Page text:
Malawi Health Equity Network executive director Martha Kwataine has said the health care system at Kamuzu Central Hospital (KCH) in Lilongwe has turned the facility into “a death trap.”
Doctors at KCH are reportedly diagnosing patients using guess work due to lack of essential equipment and the hospital’s laboratory equipment is most times not functional.
Kwataine pointed out that people are dying “while waiting for results.”
She said KCH needs “a complete overhaul.”
Said Kwataine: “We need to equip our district hospitals to have everything and then save lives. Guessing is not right; people can overdose or be given wrong treatment. Why did management have to wait until the situation reached [this level]?”
She was commenting in Nation on Sunday over a report the paper carried a report that diagnosis machines such as the computerised tomography (CT) scan and full blood count (FBC) machine, have not been working consistently at KCH, forcing doctors to guess patient’s ailments or ask them to seek diagnosis from other hospitals.
KCH director Dr. Jonathan Ngoma confirmed the hospital has not been doing full blood counts because its machine has “a calibration problem”.
“The calibrators and controls are not readily available in the country. They have to be ordered specially. At the mean time, we are doing full blood counts at Baylor College within the hospital premises,” Ngoma is quoted as saying.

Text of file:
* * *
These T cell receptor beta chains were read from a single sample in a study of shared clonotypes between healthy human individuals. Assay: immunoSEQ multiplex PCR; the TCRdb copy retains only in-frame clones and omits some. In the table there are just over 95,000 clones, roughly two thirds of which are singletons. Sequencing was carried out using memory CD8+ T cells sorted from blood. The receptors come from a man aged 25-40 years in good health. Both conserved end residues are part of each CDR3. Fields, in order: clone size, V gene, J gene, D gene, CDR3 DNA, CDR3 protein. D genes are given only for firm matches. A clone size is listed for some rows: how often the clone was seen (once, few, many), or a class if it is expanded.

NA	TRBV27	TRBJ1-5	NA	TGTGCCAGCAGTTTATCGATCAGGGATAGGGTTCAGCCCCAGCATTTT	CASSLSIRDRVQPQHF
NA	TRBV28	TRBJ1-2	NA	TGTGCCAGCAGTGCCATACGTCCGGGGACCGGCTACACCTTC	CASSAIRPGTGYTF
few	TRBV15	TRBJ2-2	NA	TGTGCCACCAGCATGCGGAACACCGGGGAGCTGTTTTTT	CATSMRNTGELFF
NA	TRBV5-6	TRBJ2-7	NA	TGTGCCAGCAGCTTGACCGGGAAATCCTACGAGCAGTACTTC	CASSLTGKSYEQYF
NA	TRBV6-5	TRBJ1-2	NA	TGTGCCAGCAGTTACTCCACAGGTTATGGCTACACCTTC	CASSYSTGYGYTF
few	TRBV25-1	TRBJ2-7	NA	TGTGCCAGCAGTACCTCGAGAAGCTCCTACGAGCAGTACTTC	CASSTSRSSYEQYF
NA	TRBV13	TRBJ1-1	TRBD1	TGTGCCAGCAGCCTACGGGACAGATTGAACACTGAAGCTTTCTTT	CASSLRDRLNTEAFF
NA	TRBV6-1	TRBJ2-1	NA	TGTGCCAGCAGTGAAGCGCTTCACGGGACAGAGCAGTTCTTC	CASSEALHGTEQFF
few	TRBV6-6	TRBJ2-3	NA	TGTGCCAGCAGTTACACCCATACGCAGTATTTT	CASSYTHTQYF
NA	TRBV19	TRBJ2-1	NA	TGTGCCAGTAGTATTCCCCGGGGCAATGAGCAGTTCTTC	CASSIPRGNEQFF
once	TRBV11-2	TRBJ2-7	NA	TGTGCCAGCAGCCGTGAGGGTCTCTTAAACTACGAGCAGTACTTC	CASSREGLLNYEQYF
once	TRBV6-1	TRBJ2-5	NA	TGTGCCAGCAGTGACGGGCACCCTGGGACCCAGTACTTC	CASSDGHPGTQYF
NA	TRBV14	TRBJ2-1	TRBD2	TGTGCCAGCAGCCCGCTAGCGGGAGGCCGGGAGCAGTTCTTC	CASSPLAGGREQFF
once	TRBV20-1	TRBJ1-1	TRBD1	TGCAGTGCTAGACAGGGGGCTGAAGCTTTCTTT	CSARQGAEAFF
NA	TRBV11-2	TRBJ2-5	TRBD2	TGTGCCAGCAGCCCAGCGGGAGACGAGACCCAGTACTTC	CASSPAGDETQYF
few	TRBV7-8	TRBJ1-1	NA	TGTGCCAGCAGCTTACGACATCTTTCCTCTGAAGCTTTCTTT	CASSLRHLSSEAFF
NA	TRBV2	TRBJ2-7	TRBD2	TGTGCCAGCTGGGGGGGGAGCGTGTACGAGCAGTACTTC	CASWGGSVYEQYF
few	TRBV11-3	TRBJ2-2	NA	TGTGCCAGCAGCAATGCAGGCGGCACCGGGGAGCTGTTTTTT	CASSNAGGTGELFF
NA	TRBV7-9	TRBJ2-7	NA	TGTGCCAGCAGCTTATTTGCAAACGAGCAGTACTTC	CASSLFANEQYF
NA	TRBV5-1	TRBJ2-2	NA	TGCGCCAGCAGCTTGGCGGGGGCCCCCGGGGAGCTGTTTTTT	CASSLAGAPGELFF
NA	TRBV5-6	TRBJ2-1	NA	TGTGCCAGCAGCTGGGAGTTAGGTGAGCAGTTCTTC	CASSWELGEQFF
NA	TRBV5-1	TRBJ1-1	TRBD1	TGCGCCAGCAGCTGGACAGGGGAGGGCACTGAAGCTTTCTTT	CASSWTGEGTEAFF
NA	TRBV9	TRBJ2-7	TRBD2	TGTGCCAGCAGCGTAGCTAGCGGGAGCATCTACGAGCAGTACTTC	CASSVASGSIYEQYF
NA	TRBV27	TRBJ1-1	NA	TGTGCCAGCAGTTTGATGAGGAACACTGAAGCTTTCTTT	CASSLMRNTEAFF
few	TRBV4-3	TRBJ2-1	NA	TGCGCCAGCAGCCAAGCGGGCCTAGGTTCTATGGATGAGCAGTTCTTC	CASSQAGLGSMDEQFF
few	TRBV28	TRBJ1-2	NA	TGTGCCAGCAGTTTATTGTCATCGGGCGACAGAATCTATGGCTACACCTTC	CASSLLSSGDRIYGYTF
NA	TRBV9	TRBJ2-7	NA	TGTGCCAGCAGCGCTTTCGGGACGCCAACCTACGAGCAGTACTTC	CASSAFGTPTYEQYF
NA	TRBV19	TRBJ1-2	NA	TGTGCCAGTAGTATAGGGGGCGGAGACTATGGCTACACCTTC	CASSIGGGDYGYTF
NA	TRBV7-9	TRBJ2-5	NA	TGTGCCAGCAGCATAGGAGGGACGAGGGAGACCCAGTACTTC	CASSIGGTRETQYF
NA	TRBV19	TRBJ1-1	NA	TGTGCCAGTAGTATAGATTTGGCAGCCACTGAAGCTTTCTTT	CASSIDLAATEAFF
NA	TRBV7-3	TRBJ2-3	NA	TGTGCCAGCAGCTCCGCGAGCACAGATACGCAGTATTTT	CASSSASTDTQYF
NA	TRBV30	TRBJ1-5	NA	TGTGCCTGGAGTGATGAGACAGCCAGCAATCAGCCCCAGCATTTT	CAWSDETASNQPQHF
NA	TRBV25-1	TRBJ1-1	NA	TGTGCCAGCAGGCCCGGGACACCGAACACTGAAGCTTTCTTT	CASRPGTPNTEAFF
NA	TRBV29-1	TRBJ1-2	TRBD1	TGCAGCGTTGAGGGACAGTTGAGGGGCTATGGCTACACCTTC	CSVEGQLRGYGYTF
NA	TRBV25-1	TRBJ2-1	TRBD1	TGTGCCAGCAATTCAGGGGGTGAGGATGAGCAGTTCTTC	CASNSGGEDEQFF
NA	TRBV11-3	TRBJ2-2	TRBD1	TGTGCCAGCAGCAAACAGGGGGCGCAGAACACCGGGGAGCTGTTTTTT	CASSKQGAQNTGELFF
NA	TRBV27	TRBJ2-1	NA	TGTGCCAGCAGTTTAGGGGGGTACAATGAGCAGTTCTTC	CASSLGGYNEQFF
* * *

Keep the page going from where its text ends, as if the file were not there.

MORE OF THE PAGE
The Nation on Sunday in an editorial comment said MEHN claims that KCH situation is a “death traps” is a terrifying reality that many might find hard to admit or even discuss.
“There can be no running away from the fact that without essential equipment such as this, KCH is as good as a clinic, whose only difference with other medical facilities is the size and the number of beds in its wards,” reads the editorial comment.
“In any case, a situation such as this one does not just happen in a day. Why was the situation left to deteriorate to this level, when it is a common knowledge the hospital’s services are on high demand?
“The irony, of course, is that while taxpayers are struggling to access treatment, with some obviously dying in the process, those responsible for the mess can easily access treatment in private hospitals elsewhere.”
The paper said there is need for continuous communication and maximum consultation among stakeholders if medical facilities such as KCH are to live by their name.Follow and Subscribe Nyasa TV :